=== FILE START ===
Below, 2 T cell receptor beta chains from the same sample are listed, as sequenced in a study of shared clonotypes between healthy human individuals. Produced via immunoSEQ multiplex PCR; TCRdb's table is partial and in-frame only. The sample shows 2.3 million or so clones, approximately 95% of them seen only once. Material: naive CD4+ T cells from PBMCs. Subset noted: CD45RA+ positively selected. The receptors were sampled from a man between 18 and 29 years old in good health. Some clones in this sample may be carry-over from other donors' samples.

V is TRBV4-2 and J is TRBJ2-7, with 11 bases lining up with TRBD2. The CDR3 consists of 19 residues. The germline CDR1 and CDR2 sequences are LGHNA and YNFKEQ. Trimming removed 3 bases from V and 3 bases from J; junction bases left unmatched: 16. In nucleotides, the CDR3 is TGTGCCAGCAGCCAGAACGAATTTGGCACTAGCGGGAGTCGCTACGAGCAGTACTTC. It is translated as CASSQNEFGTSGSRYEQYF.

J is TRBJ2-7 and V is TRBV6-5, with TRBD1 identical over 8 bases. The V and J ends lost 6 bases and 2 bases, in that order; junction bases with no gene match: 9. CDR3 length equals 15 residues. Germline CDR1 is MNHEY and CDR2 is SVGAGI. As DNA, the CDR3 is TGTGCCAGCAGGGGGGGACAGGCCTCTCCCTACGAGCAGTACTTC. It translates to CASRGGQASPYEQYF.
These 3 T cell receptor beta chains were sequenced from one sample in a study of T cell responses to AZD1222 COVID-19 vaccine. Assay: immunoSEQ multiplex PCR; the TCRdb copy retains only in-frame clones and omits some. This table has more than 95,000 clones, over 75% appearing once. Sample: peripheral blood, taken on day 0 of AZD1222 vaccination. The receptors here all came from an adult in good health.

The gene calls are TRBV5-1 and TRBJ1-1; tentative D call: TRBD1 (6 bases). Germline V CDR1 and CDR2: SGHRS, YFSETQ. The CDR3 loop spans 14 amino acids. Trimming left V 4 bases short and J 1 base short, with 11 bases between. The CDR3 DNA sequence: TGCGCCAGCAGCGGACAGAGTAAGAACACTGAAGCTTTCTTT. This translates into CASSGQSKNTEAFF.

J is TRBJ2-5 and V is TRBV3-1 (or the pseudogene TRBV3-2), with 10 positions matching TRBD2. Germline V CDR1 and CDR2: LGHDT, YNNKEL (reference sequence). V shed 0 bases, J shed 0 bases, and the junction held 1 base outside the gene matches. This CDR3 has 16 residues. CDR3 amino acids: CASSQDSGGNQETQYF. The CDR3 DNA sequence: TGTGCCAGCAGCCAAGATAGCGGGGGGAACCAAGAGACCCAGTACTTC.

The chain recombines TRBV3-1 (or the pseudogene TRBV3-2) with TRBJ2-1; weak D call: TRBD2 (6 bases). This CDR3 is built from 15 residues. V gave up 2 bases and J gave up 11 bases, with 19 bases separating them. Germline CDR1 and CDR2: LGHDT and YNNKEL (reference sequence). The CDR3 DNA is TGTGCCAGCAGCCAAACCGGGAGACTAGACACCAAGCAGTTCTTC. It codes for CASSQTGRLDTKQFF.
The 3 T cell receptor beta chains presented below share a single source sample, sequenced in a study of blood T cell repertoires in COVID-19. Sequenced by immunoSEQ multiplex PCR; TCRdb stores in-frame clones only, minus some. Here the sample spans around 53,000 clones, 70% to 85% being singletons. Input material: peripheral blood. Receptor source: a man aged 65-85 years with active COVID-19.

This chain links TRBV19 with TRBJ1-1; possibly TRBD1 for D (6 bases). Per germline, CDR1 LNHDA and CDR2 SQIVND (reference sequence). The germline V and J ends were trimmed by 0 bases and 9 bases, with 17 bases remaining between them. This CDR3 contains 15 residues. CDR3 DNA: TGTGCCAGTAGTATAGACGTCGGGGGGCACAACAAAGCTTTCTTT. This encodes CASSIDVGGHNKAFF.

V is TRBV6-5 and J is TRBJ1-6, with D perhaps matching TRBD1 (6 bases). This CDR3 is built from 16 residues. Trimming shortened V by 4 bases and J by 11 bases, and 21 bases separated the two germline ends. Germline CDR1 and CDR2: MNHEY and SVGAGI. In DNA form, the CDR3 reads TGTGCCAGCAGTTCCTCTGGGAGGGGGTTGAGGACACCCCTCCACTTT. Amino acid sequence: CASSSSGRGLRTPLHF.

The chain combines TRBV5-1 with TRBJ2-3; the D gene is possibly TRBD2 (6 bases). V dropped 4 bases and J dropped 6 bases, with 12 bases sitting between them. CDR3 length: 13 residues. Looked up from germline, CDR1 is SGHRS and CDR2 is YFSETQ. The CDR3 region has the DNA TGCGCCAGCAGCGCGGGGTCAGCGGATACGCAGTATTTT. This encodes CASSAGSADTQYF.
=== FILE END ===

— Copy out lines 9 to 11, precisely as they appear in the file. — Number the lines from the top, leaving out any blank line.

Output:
This chain links TRBV19 with TRBJ1-1; possibly TRBD1 for D (6 bases). Per germline, CDR1 LNHDA and CDR2 SQIVND (reference sequence). The germline V and J ends were trimmed by 0 bases and 9 bases, with 17 bases remaining between them. This CDR3 contains 15 residues. CDR3 DNA: TGTGCCAGTAGTATAGACGTCGGGGGGCACAACAAAGCTTTCTTT. This encodes CASSIDVGGHNKAFF.

V is TRBV6-5 and J is TRBJ1-6, with D perhaps matching TRBD1 (6 bases). This CDR3 is built from 16 residues. Trimming shortened V by 4 bases and J by 11 bases, and 21 bases separated the two germline ends. Germline CDR1 and CDR2: MNHEY and SVGAGI. In DNA form, the CDR3 reads TGTGCCAGCAGTTCCTCTGGGAGGGGGTTGAGGACACCCCTCCACTTT. Amino acid sequence: CASSSSGRGLRTPLHF.

The chain combines TRBV5-1 with TRBJ2-3; the D gene is possibly TRBD2 (6 bases). V dropped 4 bases and J dropped 6 bases, with 12 bases sitting between them. CDR3 length: 13 residues. Looked up from germline, CDR1 is SGHRS and CDR2 is YFSETQ. The CDR3 region has the DNA TGCGCCAGCAGCGCGGGGTCAGCGGATACGCAGTATTTT. This encodes CASSAGSADTQYF.